That said, I highly recommend The Innovator's Dilemma and Inspired: How to Create Products Customers Love
Other useful resources
Universal Design Princples
Inspired: How to Create Products Customers Love (great for teams)
Inspired: How To Create Products Customers Love by Marty Cagan
It's short, well written and covers several visions (product, engineering, etc).
1. The traditional path
Product management is generally a role that you should take after you have some professional development under you belt. The best product managers I've met were at one time in the engineering/development pit.
That said, the simplest way is to get a job doing design/programming and make sure your employer knows that you'd like to move in that direction and agree that you'll be there in X years. Shadow and work with the PM's at the company.
If they don't move you in to a PM in the time, you can look elsewhere and with a few years of development under your belt you'd have a better chance of getting the management hire.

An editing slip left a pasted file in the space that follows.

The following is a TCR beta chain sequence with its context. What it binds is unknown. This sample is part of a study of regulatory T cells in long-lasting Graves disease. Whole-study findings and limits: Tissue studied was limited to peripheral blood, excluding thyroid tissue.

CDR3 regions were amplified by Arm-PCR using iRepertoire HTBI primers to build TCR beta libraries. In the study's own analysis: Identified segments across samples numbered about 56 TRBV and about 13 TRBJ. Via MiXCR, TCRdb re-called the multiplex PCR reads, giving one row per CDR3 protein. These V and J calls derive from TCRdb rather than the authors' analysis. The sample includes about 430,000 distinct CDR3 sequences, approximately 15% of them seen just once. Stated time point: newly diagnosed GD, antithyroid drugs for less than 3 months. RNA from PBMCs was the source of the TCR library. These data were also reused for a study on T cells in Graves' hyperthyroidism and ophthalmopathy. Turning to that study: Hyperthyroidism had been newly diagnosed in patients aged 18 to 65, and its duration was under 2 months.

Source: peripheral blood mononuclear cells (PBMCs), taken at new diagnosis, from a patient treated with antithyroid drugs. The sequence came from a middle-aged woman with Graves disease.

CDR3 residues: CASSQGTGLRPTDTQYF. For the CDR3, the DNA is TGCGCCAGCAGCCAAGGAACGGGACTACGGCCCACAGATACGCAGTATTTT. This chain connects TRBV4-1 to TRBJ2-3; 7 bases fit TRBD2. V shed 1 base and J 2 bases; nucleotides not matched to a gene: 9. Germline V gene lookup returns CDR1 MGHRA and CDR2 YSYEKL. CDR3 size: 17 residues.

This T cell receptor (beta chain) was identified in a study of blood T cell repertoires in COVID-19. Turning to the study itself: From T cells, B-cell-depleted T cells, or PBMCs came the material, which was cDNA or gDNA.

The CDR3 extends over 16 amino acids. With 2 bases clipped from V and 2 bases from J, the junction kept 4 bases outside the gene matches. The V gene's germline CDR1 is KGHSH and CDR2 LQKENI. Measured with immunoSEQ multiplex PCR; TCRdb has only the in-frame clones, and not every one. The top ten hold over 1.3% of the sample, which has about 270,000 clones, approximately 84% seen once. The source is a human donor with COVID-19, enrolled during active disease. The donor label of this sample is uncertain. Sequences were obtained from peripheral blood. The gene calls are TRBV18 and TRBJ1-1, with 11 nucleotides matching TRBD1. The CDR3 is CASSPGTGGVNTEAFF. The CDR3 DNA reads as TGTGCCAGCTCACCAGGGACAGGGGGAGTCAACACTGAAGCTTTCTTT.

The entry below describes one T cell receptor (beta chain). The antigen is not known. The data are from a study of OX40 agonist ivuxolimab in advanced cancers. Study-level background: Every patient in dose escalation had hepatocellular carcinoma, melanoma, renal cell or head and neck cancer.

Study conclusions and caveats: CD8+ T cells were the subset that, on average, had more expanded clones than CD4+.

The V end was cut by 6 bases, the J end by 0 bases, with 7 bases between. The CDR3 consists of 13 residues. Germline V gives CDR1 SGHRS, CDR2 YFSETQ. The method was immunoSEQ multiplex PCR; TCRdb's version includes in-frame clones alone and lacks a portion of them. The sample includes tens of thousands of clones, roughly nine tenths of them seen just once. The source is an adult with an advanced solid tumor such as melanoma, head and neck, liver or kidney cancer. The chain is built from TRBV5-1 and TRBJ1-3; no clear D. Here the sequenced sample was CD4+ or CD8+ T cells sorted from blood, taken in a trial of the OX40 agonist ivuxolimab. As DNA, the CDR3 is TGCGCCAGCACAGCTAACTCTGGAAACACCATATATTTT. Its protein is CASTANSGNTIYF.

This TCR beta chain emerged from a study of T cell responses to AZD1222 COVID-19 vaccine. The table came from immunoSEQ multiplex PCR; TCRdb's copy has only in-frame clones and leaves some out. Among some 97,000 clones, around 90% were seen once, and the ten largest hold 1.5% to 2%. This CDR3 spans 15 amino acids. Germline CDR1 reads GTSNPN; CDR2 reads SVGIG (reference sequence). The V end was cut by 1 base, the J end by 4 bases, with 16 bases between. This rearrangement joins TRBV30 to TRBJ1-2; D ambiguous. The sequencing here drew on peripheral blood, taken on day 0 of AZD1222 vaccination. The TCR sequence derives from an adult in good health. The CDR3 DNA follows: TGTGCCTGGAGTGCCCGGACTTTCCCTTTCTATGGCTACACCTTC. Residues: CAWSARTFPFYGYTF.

The key is that you make sure whatever you do, you show leadership and the fact that you're a self-starter.
2. The startup path
Go work (found) a startup and basically act as the project manager. If the org grows (which is a big if) you'll slowly become that role and hire people around you. If not, you'll have to try again. It's more risky but potentially could get you to a PM role faster.
In the end, I'd recommend you pick up Marty Cagan's "Inspired" http://www.amazon.com/Inspired-Create-Products-Customers-Lov... -- it discusses product management in much more detail.
Inspired: How To Create Products Customers Love (http://www.amazon.com/Inspired-Create-Products-Customers-Lov...) - The best if not only required reading for product management
Peopleware (http://www.amazon.com/Peopleware-Productive-Projects-Teams-S...) - Great read on managing and understanding people as it relates to organizations
Managing Humans (http://www.amazon.com/Managing-Humans-Humorous-Software-Engi...) - Obviously on management, you can read much on this http://randsinrepose.com/, though the book does a great job of consolidating it
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